Exploring the culture of the Lower Delta
This month’s Discover Arkansas encourages readers to create their own Arkansas experience. Here are some suggestions of locations to visit in the Lower Delta to learn more about the region’s culture and heritage. Plan to visit a few or all of them for your customized tour of southeastern Arkansas.
- The Delta Cultural Center in historic Helena interprets the 27 counties known as the Arkansas Delta. Visitors can explore exhibits featuring music, Native American, the Civil War, the Mississippi River and much more.
- The WWII Japanese American Internment Museum in McGehee serves as the Jerome-Rohwer Interpretive and Visitor Center and houses the featured exhibit, “Against Their Will: The Japanese American Experience in World War II Arkansas.” After the United States entered World War II, President Franklin Roosevelt created the War Relocation Authority, creating 10 sites throughout the country to incarcerate Japanese Americans. Rohwer and Jerome were established in March 1942 and served as the War Relocation Authority’s easternmost camp sites. The two camps would eventually house nearly 18,000 people.
- Louisiana Purchase Historic State Park near Brinkley conserves a rare headwater swamp and a granite monument standing in the swamp’s interior. The monument marks the “initial point” established during an original survey of lands added to the United States as a result of the Louisiana Purchase. The monument was listed on the National Register of Historic Places on February 23, 1972, and on April 19, 1993, the National Park Service designated the point a National Historic Landmark.
- Freedom Park in historic Helena is Arkansas’s first is the first location in Arkansas designated as a National Underground Railroad Network to Freedom site. Once the location of a Contraband camp, this park is dedicated to interpreting the African American experience during the war. The five exhibits feature life-sized figures and sculptures, and structures representing a plantation house and a refugee dwelling.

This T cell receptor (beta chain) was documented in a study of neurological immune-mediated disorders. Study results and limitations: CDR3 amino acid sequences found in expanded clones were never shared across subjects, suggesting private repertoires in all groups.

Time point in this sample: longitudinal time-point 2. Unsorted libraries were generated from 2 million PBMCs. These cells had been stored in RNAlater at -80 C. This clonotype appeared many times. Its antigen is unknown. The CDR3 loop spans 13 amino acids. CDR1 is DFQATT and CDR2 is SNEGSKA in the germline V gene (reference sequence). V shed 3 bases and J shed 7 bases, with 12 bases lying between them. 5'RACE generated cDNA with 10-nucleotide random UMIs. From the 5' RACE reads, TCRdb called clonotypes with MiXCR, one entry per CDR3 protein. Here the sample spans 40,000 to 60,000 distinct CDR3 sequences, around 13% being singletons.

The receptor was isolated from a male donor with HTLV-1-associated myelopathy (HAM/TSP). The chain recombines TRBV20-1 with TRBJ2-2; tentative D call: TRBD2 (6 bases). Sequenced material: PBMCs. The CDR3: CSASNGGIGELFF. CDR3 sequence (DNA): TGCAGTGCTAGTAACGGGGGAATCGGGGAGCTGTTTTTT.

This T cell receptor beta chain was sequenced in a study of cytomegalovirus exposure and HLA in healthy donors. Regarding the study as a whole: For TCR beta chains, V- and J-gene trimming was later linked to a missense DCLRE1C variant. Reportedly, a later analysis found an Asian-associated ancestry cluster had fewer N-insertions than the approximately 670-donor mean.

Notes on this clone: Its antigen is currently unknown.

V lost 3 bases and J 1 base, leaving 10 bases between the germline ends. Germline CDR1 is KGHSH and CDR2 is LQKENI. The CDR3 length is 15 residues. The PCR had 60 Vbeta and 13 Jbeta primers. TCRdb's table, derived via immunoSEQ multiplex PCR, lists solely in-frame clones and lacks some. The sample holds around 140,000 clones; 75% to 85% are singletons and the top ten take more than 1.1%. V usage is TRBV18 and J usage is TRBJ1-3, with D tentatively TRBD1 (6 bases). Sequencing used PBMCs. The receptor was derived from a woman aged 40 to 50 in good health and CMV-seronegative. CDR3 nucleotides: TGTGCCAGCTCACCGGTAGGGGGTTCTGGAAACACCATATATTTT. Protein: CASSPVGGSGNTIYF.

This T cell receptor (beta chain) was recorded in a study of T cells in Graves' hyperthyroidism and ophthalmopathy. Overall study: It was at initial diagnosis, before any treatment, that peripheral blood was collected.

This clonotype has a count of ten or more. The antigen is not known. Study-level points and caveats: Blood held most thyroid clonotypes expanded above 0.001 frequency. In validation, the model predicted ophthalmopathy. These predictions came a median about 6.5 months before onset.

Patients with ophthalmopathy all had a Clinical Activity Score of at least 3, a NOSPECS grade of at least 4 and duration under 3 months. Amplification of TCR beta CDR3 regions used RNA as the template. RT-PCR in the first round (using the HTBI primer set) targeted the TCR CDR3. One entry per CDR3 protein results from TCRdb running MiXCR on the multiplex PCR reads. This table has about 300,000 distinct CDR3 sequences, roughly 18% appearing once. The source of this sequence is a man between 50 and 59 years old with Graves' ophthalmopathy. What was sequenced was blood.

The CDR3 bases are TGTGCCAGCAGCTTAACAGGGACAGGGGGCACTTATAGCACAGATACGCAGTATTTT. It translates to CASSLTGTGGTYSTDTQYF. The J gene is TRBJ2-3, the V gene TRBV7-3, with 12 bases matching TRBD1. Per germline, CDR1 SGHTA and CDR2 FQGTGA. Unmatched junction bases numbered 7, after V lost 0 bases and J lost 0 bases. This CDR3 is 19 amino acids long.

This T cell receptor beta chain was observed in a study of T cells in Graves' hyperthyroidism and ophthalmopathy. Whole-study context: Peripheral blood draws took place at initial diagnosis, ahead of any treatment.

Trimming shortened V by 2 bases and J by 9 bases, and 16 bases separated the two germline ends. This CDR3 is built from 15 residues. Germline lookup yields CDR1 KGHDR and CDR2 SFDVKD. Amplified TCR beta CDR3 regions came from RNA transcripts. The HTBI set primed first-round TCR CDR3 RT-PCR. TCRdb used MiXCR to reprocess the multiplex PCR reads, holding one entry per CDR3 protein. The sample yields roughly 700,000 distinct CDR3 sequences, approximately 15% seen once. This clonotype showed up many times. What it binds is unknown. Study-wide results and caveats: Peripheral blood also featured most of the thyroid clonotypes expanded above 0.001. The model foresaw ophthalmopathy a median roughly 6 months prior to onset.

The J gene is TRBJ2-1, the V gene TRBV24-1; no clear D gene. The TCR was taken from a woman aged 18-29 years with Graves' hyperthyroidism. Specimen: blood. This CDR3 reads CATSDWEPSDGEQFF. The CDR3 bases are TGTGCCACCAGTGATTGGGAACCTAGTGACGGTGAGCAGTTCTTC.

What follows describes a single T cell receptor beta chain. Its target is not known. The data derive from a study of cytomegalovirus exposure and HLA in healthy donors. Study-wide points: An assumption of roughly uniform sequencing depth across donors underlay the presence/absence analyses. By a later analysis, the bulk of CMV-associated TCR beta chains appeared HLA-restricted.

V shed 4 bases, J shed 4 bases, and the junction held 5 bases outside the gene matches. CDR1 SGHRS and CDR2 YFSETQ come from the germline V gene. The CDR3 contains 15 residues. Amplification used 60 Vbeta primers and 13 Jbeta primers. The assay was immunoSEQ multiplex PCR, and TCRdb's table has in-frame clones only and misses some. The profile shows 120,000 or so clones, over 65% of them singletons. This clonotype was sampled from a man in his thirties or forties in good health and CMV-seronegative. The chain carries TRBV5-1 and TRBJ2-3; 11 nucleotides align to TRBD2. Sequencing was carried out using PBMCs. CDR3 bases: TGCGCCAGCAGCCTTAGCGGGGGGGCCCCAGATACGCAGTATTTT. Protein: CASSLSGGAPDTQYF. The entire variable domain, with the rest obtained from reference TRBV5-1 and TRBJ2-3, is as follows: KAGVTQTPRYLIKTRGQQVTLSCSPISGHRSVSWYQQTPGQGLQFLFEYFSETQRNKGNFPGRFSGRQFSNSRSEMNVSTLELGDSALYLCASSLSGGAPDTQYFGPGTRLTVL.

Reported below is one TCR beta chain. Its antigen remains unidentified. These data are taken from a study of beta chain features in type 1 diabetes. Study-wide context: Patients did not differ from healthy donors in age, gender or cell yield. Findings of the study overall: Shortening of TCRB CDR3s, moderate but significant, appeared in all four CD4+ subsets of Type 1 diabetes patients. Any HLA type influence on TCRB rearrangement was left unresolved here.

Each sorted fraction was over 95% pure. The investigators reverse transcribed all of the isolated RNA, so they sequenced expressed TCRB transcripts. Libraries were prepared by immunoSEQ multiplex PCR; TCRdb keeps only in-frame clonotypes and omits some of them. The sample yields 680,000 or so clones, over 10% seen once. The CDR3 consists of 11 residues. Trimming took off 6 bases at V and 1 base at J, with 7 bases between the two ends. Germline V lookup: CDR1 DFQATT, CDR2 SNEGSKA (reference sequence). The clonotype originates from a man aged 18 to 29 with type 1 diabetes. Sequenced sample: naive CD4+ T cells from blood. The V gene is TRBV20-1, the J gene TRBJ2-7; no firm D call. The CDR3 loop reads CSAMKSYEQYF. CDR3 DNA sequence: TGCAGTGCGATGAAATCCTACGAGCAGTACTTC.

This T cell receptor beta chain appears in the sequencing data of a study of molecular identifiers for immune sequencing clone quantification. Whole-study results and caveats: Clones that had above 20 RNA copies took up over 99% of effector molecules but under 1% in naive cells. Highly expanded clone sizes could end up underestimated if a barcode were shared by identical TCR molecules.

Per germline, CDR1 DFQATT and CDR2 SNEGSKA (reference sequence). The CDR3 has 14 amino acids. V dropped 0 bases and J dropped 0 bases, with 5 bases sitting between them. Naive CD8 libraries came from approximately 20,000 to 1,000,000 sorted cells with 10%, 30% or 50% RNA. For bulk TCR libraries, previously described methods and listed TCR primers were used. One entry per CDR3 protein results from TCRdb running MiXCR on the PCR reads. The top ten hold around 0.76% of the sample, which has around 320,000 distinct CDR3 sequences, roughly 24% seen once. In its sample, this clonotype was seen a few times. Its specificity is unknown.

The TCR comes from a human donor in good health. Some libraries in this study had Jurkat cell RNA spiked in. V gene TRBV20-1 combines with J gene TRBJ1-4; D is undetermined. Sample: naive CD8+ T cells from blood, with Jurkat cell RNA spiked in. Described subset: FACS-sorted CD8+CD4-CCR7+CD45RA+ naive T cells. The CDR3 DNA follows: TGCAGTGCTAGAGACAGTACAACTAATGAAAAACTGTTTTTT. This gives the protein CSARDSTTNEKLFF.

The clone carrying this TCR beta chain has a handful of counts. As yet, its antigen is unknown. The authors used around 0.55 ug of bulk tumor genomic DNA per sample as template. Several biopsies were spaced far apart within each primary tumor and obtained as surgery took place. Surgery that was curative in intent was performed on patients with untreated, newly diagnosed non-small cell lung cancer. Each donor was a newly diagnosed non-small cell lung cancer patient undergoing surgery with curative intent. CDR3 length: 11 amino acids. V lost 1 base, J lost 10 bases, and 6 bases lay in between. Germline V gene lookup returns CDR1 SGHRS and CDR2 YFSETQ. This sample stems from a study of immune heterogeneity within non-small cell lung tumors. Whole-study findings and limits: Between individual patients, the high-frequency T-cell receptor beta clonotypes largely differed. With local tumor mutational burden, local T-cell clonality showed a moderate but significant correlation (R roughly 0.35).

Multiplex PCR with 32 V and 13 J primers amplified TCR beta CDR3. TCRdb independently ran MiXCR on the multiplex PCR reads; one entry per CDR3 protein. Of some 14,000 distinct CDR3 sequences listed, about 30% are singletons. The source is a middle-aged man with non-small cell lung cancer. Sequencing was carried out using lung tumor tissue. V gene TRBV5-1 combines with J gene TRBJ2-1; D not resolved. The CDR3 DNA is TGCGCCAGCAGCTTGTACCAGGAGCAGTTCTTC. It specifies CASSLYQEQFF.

- Arkansas Post National Memorial in Gillett traces the history of Arkansas Post from its establishment in 1686. Inside the park, visitors take a self-guided tour of the area, including a layout of the town and an 1863 Civil War battlefield with remnants of Confederate trenches. Arkansas Post has played an important part in the history of what is now Arkansas since the late 17th century. By 1821, Arkansas Post had served as the local governmental, military, and trade headquarters for the French, the Spanish, and the United States. Arkansas Post was established in 1686 by French explorer Henri de Tonti. The site was the first European colony in the Mississippi River Valley. Arkansas Post is also the location of the only Revolutionary War skirmish to take place in what is now Arkansas. Due to the settlement’s proximity to the Arkansas River, Arkansas Post was a thriving river town by the early 1800s and was selected as the capital of the Arkansas Territory.
- Regardless of age, everyone will love the Arkansas Railroad Museum in Pine Bluff. The museum is home to the 819, the last steam engine built in the Cotton Belt Shops (the same building that now houses the Arkansas Railroad Museum). Visitors will see locomotives, passenger cars, a former hospital kitchen car and much more. Before your trip, check out the museum’s kids’ section on the website, featuring coloring pages, train whistle signals, a dictionary of train terms and train hand signals.
- The Museum of the Arkansas Grand Prairie in Stuttgart is dedicated to prairie pioneers and features over 10,000 artifacts and focuses on the culture of the region. The winner of various awards for leadership in the field of conservation, the unique museum depicts the history of agriculture and the pioneers who farmed the Grand Prairie of eastern Arkansas from the 1800s to 1921.Displays of home living, settlers’ entertainment and education, and early farm life are available. One of the most popular displays is the Waterfowl Wing, which features all species of waterfowl that frequent the Mississippi Flyway, mounted and displayed as if they were coming to the small pond to rest. The exhibit includes audio of each bird’s call, as well as a duck blind, a river bottom guide boat, a duck call shop, a presentation of a rice field with geese and ducks feeding, and a distinct display of Indian duck effigy pottery from AD 1100.
- Lakeport Plantation in Lake Village is the only remaining Arkansas plantation home on the Mississippi River. The historic site researches and interprets the people and cultures that shaped plantation life in the Mississippi River Delta, focusing on the Antebellum, Civil War, and Reconstruction periods. Lakeport Plantation has remained in continuous cotton production since the 1830s when the enslaved carved it from the heavily forested Arkansas frontier. It tells the story of agricultural development in the region and the accompanying changes in the African American experience. These include the transition from frontier and plantation slavery, to sharecropper and tenant farmer systems, to agricultural mechanization and the resultant mass exodus of African Americans to factories in the North, to large-scale corporate farming.